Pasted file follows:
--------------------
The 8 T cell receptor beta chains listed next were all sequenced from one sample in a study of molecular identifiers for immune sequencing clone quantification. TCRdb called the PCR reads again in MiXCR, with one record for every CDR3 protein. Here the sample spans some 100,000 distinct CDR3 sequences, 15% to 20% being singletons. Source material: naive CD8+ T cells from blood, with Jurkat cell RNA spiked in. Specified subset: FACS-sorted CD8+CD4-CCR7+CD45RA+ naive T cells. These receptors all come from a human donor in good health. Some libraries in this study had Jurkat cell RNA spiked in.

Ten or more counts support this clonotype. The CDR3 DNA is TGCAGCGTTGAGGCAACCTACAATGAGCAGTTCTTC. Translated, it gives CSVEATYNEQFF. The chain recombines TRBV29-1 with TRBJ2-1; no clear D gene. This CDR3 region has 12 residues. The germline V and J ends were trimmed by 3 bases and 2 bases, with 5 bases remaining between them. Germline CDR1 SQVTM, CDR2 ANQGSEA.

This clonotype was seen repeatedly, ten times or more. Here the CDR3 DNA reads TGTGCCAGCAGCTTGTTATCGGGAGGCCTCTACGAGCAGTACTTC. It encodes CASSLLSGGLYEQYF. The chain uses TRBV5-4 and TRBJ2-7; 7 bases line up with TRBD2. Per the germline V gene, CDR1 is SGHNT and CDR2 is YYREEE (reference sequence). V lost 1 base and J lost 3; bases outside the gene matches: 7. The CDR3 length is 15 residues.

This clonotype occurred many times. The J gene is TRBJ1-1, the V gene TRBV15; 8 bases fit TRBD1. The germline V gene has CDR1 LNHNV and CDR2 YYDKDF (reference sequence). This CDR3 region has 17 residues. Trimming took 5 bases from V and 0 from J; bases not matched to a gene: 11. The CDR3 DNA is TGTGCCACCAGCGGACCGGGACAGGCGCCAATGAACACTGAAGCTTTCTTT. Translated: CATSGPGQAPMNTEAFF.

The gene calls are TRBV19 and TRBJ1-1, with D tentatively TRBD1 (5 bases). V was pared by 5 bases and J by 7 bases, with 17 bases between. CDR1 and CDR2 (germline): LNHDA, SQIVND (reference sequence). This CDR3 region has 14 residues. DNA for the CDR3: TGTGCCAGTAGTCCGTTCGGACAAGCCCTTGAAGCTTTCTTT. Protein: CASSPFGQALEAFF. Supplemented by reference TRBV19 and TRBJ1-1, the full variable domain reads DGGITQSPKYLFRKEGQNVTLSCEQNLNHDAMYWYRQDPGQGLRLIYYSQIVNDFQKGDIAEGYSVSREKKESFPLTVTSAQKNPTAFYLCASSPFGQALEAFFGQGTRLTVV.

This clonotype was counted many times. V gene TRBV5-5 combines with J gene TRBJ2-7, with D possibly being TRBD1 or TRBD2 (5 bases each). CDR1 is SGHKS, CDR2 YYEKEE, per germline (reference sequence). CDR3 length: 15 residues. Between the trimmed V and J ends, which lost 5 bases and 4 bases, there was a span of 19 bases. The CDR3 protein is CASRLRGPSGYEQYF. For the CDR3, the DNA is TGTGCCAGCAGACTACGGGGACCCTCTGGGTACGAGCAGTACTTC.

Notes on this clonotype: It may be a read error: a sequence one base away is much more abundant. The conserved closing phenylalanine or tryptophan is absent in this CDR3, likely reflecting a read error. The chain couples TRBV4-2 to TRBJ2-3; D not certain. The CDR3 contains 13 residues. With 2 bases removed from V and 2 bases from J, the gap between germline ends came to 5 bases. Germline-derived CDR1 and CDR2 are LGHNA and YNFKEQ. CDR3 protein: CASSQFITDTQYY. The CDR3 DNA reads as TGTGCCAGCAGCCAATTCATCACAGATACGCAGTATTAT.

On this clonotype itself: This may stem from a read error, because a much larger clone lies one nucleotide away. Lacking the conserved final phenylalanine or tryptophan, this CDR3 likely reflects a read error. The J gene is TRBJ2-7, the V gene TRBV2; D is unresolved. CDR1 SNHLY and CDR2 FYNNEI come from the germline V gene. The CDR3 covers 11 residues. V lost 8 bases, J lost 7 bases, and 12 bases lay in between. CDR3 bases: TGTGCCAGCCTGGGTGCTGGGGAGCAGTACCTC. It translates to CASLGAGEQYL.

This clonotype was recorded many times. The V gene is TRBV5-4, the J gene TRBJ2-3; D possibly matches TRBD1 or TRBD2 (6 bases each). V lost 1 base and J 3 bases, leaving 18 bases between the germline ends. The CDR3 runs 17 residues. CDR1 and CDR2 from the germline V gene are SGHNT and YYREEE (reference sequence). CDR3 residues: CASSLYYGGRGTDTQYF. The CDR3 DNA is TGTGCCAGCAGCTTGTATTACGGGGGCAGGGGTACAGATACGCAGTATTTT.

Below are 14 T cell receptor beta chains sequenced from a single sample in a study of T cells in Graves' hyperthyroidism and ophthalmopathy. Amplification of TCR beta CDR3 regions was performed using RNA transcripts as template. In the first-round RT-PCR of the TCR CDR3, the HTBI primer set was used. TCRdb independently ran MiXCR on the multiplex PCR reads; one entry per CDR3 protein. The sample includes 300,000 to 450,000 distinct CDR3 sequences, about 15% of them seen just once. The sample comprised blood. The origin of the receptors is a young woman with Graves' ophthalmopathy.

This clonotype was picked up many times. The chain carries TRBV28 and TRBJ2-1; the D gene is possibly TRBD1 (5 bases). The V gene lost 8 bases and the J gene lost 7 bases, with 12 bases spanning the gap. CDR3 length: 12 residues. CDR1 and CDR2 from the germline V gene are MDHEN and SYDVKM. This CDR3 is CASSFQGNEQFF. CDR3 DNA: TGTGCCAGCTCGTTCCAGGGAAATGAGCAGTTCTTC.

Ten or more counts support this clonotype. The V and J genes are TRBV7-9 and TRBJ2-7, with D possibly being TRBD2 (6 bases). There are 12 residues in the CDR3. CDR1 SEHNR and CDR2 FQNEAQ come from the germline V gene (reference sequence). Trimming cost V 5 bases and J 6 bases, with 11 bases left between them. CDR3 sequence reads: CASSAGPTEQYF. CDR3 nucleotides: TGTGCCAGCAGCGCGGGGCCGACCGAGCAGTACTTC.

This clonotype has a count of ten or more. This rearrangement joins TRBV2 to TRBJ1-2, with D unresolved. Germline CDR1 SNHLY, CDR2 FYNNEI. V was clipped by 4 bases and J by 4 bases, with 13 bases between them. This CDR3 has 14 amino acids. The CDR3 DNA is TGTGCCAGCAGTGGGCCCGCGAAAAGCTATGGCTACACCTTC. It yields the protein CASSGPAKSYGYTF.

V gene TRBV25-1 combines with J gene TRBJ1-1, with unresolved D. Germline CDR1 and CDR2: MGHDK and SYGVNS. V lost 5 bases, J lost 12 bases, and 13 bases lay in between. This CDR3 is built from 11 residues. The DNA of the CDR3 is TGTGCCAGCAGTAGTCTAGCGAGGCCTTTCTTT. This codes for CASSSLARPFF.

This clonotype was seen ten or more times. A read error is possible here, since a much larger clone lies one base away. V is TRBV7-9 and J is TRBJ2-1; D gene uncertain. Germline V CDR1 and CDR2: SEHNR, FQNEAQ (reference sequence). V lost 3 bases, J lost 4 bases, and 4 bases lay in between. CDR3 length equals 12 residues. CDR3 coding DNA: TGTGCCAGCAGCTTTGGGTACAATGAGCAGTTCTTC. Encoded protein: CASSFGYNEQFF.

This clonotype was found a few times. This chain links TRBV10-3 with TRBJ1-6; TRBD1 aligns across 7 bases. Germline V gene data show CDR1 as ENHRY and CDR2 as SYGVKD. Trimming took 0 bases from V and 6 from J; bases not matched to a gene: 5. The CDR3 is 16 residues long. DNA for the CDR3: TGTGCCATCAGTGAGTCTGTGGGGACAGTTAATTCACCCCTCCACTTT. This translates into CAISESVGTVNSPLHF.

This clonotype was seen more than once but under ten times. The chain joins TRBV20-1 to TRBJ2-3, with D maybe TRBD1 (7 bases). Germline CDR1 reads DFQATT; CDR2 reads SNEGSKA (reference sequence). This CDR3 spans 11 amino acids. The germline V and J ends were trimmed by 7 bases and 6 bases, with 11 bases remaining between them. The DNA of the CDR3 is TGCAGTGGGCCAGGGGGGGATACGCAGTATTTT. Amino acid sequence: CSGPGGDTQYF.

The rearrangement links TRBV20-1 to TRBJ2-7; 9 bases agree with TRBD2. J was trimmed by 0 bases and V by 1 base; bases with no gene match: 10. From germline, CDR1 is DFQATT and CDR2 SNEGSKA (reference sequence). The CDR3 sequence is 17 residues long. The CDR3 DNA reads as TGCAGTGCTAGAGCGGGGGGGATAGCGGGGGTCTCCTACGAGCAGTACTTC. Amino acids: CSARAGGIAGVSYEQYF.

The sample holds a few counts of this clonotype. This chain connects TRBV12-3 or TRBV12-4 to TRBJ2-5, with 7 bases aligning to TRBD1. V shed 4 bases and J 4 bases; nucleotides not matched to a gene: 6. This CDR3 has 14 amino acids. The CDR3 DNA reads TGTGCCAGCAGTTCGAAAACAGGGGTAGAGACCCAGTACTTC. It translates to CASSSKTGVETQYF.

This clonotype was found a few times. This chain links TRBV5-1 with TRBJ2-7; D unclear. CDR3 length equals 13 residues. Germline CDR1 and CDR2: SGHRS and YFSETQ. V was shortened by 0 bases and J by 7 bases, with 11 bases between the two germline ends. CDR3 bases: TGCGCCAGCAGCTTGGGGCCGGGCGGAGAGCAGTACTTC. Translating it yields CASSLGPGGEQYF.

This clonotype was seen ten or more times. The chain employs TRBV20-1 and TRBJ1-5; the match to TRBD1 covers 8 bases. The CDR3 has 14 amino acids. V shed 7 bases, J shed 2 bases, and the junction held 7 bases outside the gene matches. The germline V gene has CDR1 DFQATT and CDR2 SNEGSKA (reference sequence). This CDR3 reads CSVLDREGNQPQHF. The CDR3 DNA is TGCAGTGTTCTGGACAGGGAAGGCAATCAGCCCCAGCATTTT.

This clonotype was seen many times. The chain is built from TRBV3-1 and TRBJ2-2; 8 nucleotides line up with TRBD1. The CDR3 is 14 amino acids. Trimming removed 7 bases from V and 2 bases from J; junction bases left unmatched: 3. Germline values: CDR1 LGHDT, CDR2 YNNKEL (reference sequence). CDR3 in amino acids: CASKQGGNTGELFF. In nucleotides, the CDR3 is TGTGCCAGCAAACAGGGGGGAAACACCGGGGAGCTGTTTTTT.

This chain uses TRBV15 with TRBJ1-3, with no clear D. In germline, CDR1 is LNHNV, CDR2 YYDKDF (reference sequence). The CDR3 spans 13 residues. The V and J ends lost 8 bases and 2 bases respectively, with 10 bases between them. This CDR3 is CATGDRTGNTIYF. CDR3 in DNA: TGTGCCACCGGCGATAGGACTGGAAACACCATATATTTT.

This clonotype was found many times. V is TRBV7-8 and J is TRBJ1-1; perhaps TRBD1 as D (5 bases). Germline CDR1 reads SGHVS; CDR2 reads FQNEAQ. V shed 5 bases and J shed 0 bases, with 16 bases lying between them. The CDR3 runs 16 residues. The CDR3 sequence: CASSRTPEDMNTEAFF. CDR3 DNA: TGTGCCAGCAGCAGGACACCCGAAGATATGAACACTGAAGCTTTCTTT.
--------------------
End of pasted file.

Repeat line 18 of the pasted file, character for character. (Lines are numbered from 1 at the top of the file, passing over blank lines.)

The rearrangement links TRBV20-1 to TRBJ2-7; 9 bases agree with TRBD2. J was trimmed by 0 bases and V by 1 base; bases with no gene match: 10. From germline, CDR1 is DFQATT and CDR2 SNEGSKA (reference sequence). The CDR3 sequence is 17 residues long. The CDR3 DNA reads as TGCAGTGCTAGAGCGGGGGGGATAGCGGGGGTCTCCTACGAGCAGTACTTC. Amino acids: CSARAGGIAGVSYEQYF.